From his twitter feed, Inslee is still running against Trump
Top Ten Best Inslee Presidential Campaign Moments. Now that Jay Inslee’s presidential campaign has come and gone, those of us at Shift admit we were often entertained by the Governor’s lackluster effort on the national stage. We will miss his antics, but we will always have the memories. We have collected our ten favorite moments. (ShiftWA)
Happening in Olympia
From scrolling through Jay Inslee’s twitter feed, it is easy to understand why many people are hesitant to believe the governor’s pledge that he is not interested in a Washington, D.C. position. From immigration to the environment to race relations, Inslee still appears obsessed with Donald Trump. Many wish he would show as much enthusiasm for problems within his Department of Corrections and Department of Transportation or dealing with the financial crises that many school districts are currently facing. (Twitter)
Tolls for the Highway 99 tunnel through downtown Seattle will begin November 9th. The tolls are beginning much later than previously scheduled due to problems and legal actions with the original state Department of Transportation vendor. Tolls will run from $1.00 on weekends to $2.25 during the peak weekday afternoon commute. Many expect surface streets through downtown will be more congested once the tolls commence. (Seattle Times)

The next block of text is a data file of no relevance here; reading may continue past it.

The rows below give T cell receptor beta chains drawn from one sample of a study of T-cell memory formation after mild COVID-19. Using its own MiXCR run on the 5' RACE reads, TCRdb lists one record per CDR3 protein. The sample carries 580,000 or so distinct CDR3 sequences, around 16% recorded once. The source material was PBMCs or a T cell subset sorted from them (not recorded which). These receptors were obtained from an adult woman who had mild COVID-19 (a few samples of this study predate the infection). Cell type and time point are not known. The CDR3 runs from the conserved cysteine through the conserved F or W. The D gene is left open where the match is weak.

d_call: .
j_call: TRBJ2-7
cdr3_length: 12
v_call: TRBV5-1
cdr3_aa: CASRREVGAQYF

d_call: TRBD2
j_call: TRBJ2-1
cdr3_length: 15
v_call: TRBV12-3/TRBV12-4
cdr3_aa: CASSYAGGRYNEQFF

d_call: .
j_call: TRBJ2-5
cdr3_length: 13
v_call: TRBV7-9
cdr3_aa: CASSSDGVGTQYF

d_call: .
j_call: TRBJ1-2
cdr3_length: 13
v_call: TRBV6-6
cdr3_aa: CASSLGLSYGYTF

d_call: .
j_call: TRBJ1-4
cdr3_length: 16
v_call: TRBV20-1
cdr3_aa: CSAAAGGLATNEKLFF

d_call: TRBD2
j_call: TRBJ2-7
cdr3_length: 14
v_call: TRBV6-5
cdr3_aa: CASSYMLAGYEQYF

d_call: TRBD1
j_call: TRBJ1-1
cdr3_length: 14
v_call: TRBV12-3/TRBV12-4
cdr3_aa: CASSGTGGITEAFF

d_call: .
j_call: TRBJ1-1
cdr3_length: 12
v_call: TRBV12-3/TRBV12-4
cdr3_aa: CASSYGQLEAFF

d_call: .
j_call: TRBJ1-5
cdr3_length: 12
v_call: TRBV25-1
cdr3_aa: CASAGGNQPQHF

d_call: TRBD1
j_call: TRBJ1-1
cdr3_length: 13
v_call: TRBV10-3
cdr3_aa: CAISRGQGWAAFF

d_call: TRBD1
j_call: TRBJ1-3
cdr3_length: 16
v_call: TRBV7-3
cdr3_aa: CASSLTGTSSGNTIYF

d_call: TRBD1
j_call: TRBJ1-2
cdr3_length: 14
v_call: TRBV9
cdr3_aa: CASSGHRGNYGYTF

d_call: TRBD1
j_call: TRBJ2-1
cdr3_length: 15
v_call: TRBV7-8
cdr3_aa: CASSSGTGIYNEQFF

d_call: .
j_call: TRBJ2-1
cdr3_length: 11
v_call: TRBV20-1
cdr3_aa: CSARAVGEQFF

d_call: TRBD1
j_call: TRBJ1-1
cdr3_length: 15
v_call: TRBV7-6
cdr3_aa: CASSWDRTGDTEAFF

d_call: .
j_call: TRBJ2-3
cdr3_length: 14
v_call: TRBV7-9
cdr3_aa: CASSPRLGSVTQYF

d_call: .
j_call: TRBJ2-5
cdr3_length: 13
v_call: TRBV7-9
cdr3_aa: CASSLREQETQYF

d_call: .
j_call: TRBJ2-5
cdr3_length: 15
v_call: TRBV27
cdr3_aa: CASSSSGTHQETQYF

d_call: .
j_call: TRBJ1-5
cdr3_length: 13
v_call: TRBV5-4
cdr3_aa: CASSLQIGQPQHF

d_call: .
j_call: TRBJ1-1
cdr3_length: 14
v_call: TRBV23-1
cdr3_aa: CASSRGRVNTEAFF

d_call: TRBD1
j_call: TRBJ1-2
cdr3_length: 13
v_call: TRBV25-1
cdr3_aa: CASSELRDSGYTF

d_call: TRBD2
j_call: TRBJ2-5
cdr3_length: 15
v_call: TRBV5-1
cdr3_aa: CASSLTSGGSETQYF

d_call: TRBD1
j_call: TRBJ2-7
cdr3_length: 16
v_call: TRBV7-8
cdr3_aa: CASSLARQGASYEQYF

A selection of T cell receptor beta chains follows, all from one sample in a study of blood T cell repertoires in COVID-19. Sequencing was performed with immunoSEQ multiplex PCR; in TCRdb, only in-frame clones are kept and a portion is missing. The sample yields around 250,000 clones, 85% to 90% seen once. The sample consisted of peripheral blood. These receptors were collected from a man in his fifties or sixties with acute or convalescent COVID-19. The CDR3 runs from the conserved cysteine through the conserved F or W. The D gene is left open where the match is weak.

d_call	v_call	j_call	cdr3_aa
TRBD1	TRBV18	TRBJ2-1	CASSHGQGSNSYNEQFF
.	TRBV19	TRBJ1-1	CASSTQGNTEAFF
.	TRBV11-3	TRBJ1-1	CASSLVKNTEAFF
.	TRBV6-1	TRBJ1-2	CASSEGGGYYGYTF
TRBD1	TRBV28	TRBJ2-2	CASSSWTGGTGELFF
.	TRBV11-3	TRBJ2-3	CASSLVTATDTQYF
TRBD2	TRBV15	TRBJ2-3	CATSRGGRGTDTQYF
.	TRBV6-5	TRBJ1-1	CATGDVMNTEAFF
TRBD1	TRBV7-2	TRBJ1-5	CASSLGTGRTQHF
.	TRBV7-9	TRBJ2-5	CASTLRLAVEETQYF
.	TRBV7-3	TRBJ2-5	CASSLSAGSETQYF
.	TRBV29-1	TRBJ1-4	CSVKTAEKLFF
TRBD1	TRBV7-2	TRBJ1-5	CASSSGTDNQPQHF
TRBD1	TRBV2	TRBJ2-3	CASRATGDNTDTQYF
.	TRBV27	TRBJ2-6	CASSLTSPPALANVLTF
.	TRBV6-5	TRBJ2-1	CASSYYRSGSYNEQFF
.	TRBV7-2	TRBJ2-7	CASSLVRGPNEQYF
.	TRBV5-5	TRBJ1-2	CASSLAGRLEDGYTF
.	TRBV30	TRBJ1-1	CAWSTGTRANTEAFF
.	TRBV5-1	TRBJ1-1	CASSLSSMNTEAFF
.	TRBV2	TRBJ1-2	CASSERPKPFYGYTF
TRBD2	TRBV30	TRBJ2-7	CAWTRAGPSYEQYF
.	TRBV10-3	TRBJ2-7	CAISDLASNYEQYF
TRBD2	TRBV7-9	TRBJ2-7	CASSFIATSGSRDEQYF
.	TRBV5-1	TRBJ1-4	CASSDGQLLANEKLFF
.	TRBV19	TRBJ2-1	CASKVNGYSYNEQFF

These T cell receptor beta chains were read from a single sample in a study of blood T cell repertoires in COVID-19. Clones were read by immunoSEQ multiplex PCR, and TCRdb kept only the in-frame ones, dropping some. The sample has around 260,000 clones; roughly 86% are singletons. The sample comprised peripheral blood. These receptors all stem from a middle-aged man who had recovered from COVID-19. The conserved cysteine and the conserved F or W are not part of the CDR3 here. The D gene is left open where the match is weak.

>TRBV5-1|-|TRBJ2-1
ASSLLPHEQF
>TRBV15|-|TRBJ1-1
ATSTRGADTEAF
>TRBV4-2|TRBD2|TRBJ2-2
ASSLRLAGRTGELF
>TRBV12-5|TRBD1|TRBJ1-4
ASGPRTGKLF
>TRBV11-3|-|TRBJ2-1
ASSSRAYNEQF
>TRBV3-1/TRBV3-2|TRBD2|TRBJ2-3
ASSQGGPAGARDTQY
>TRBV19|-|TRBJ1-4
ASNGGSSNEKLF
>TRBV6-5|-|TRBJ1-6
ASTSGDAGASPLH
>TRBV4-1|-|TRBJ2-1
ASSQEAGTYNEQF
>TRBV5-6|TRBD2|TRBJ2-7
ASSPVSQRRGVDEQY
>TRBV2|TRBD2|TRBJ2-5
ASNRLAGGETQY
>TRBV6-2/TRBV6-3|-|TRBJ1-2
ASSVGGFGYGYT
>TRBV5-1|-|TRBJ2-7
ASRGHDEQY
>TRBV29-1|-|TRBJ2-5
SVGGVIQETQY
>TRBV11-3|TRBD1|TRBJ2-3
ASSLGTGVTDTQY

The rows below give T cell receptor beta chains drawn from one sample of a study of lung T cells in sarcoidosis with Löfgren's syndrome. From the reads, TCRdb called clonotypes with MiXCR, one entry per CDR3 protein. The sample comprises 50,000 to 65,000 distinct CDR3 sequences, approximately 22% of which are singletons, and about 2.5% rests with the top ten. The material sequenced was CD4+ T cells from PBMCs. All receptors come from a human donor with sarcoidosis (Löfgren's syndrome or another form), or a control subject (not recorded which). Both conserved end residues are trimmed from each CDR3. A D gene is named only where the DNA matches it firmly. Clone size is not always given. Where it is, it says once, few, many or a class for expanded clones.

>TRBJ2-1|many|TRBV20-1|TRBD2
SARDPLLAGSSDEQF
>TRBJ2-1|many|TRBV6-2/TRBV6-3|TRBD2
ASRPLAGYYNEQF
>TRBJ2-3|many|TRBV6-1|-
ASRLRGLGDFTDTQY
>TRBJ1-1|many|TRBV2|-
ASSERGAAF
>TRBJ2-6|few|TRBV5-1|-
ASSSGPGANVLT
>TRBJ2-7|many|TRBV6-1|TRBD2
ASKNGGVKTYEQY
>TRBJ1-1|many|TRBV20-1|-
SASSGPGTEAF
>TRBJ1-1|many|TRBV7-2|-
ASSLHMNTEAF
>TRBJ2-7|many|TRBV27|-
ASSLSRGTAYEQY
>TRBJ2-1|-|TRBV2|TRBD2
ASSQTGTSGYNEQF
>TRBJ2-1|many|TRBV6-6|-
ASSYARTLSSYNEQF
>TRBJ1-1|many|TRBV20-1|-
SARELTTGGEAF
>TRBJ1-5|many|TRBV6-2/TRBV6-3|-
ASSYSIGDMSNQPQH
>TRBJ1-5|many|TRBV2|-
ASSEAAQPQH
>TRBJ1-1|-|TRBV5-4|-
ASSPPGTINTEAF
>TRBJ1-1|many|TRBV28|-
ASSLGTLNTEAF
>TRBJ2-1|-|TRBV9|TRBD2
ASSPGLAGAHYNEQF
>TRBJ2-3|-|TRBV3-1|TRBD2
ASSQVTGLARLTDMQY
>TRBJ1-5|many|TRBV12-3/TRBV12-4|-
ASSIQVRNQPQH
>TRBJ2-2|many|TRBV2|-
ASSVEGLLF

In the hotly contested District One race for Seattle city council, challenger Phil Tavel is laying much of the blame for Seattle’s homeless crises on incumbent Lisa Herbold. Tavel says that Herbold keeps mistakenly placing the fault on housing. Tavel believes this is not where we should be focusing our attention to solve the problem. “It’s about mental health issues, it’s about substance abuse issues, and it’s about a city that is failing to step up when it should.” (MyNorthwest)
A new anti-dam documentary was recently released that even dam-removal advocates admit is inaccurate. The producers of “Damned to Extinction” claim that if the four lower Snake River dams were removed there would be no need to find replacement energy. This belief contradicts the fact the dams provide 7% of Washington’s energy and most experts agree our current supply will be inadequate within a couple of years. (Washington Policy Center)
Like many school districts around the state, the Spokane School District has made layoffs and increased class size due to the district’s budget deficit. And like the other districts who share the same fate in 2019, it is mostly due to 2018 contracts which gave teachers sizable raises. Last year the teachers in Spokane received a 13.3% raise. (Spokesman-Review)
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